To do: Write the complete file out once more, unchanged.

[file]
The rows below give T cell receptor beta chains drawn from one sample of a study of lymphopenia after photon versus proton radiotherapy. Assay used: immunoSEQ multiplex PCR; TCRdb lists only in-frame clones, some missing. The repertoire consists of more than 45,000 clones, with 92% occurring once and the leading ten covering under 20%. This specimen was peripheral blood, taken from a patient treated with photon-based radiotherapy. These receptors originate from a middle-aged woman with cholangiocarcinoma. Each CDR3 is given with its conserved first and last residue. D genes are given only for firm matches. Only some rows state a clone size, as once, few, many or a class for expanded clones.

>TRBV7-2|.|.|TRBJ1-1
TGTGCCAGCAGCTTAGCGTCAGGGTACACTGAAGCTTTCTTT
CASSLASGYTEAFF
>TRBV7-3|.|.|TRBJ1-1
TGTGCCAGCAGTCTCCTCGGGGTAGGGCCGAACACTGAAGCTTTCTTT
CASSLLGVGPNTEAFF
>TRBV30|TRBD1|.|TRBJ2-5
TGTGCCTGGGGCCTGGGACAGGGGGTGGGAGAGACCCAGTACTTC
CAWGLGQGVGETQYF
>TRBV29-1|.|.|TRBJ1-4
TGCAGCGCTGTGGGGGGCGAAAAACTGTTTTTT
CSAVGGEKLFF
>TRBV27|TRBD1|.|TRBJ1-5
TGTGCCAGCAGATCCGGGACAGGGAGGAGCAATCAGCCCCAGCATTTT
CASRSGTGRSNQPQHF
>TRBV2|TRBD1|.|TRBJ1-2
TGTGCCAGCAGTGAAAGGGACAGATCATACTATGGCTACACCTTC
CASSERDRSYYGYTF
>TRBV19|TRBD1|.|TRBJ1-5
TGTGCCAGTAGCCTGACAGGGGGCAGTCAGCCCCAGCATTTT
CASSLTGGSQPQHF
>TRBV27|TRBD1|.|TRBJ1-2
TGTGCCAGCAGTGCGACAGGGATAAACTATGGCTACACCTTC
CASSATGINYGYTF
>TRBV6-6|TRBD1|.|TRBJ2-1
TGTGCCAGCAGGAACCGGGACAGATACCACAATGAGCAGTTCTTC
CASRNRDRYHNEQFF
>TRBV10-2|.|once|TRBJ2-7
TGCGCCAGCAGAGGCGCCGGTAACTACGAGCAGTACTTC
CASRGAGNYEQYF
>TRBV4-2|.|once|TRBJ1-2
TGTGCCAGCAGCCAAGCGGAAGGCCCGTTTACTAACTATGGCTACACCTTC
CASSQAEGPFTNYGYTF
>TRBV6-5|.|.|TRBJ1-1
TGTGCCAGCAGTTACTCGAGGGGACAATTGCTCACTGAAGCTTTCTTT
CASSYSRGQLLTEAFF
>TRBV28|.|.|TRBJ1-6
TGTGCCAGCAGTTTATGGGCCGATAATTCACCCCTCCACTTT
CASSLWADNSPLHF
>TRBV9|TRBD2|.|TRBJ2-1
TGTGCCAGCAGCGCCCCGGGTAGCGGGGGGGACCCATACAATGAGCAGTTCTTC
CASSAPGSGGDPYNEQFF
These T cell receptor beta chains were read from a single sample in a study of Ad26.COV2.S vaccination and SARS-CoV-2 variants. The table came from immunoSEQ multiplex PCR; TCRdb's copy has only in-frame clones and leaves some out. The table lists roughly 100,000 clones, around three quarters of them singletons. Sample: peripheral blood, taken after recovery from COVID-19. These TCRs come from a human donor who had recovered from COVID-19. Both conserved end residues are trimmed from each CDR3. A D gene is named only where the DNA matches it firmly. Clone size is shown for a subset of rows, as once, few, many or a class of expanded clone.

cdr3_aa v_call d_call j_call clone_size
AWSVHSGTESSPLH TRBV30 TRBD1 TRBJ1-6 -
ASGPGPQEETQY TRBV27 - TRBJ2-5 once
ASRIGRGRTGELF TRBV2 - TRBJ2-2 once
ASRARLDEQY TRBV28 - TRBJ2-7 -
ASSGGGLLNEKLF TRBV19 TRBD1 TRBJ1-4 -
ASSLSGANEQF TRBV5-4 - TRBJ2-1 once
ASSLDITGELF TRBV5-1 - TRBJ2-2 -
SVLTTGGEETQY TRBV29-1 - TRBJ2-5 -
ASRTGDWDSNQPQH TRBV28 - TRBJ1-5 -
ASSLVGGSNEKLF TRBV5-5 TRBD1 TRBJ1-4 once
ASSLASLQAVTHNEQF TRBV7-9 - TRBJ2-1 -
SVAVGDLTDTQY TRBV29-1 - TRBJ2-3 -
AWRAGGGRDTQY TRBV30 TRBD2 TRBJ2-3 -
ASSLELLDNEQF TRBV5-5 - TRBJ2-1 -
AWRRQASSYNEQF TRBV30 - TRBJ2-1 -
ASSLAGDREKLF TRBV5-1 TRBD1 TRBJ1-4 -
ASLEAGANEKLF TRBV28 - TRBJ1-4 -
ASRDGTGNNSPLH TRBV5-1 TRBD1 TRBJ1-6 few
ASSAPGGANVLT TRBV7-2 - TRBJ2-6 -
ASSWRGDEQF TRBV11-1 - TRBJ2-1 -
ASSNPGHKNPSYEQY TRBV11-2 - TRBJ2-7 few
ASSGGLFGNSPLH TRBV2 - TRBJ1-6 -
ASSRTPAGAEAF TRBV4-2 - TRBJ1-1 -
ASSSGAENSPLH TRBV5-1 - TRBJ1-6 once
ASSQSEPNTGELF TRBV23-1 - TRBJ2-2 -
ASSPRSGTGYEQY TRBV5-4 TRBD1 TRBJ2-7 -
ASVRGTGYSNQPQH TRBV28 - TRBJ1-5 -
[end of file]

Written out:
The rows below give T cell receptor beta chains drawn from one sample of a study of lymphopenia after photon versus proton radiotherapy. Assay used: immunoSEQ multiplex PCR; TCRdb lists only in-frame clones, some missing. The repertoire consists of more than 45,000 clones, with 92% occurring once and the leading ten covering under 20%. This specimen was peripheral blood, taken from a patient treated with photon-based radiotherapy. These receptors originate from a middle-aged woman with cholangiocarcinoma. Each CDR3 is given with its conserved first and last residue. D genes are given only for firm matches. Only some rows state a clone size, as once, few, many or a class for expanded clones.

>TRBV7-2|.|.|TRBJ1-1
TGTGCCAGCAGCTTAGCGTCAGGGTACACTGAAGCTTTCTTT
CASSLASGYTEAFF
>TRBV7-3|.|.|TRBJ1-1
TGTGCCAGCAGTCTCCTCGGGGTAGGGCCGAACACTGAAGCTTTCTTT
CASSLLGVGPNTEAFF
>TRBV30|TRBD1|.|TRBJ2-5
TGTGCCTGGGGCCTGGGACAGGGGGTGGGAGAGACCCAGTACTTC
CAWGLGQGVGETQYF
>TRBV29-1|.|.|TRBJ1-4
TGCAGCGCTGTGGGGGGCGAAAAACTGTTTTTT
CSAVGGEKLFF
>TRBV27|TRBD1|.|TRBJ1-5
TGTGCCAGCAGATCCGGGACAGGGAGGAGCAATCAGCCCCAGCATTTT
CASRSGTGRSNQPQHF
>TRBV2|TRBD1|.|TRBJ1-2
TGTGCCAGCAGTGAAAGGGACAGATCATACTATGGCTACACCTTC
CASSERDRSYYGYTF
>TRBV19|TRBD1|.|TRBJ1-5
TGTGCCAGTAGCCTGACAGGGGGCAGTCAGCCCCAGCATTTT
CASSLTGGSQPQHF
>TRBV27|TRBD1|.|TRBJ1-2
TGTGCCAGCAGTGCGACAGGGATAAACTATGGCTACACCTTC
CASSATGINYGYTF
>TRBV6-6|TRBD1|.|TRBJ2-1
TGTGCCAGCAGGAACCGGGACAGATACCACAATGAGCAGTTCTTC
CASRNRDRYHNEQFF
>TRBV10-2|.|once|TRBJ2-7
TGCGCCAGCAGAGGCGCCGGTAACTACGAGCAGTACTTC
CASRGAGNYEQYF
>TRBV4-2|.|once|TRBJ1-2
TGTGCCAGCAGCCAAGCGGAAGGCCCGTTTACTAACTATGGCTACACCTTC
CASSQAEGPFTNYGYTF
>TRBV6-5|.|.|TRBJ1-1
TGTGCCAGCAGTTACTCGAGGGGACAATTGCTCACTGAAGCTTTCTTT
CASSYSRGQLLTEAFF
>TRBV28|.|.|TRBJ1-6
TGTGCCAGCAGTTTATGGGCCGATAATTCACCCCTCCACTTT
CASSLWADNSPLHF
>TRBV9|TRBD2|.|TRBJ2-1
TGTGCCAGCAGCGCCCCGGGTAGCGGGGGGGACCCATACAATGAGCAGTTCTTC
CASSAPGSGGDPYNEQFF
These T cell receptor beta chains were read from a single sample in a study of Ad26.COV2.S vaccination and SARS-CoV-2 variants. The table came from immunoSEQ multiplex PCR; TCRdb's copy has only in-frame clones and leaves some out. The table lists roughly 100,000 clones, around three quarters of them singletons. Sample: peripheral blood, taken after recovery from COVID-19. These TCRs come from a human donor who had recovered from COVID-19. Both conserved end residues are trimmed from each CDR3. A D gene is named only where the DNA matches it firmly. Clone size is shown for a subset of rows, as once, few, many or a class of expanded clone.

cdr3_aa v_call d_call j_call clone_size
AWSVHSGTESSPLH TRBV30 TRBD1 TRBJ1-6 -
ASGPGPQEETQY TRBV27 - TRBJ2-5 once
ASRIGRGRTGELF TRBV2 - TRBJ2-2 once
ASRARLDEQY TRBV28 - TRBJ2-7 -
ASSGGGLLNEKLF TRBV19 TRBD1 TRBJ1-4 -
ASSLSGANEQF TRBV5-4 - TRBJ2-1 once
ASSLDITGELF TRBV5-1 - TRBJ2-2 -
SVLTTGGEETQY TRBV29-1 - TRBJ2-5 -
ASRTGDWDSNQPQH TRBV28 - TRBJ1-5 -
ASSLVGGSNEKLF TRBV5-5 TRBD1 TRBJ1-4 once
ASSLASLQAVTHNEQF TRBV7-9 - TRBJ2-1 -
SVAVGDLTDTQY TRBV29-1 - TRBJ2-3 -
AWRAGGGRDTQY TRBV30 TRBD2 TRBJ2-3 -
ASSLELLDNEQF TRBV5-5 - TRBJ2-1 -
AWRRQASSYNEQF TRBV30 - TRBJ2-1 -
ASSLAGDREKLF TRBV5-1 TRBD1 TRBJ1-4 -
ASLEAGANEKLF TRBV28 - TRBJ1-4 -
ASRDGTGNNSPLH TRBV5-1 TRBD1 TRBJ1-6 few
ASSAPGGANVLT TRBV7-2 - TRBJ2-6 -
ASSWRGDEQF TRBV11-1 - TRBJ2-1 -
ASSNPGHKNPSYEQY TRBV11-2 - TRBJ2-7 few
ASSGGLFGNSPLH TRBV2 - TRBJ1-6 -
ASSRTPAGAEAF TRBV4-2 - TRBJ1-1 -
ASSSGAENSPLH TRBV5-1 - TRBJ1-6 once
ASSQSEPNTGELF TRBV23-1 - TRBJ2-2 -
ASSPRSGTGYEQY TRBV5-4 TRBD1 TRBJ2-7 -
ASVRGTGYSNQPQH TRBV28 - TRBJ1-5 -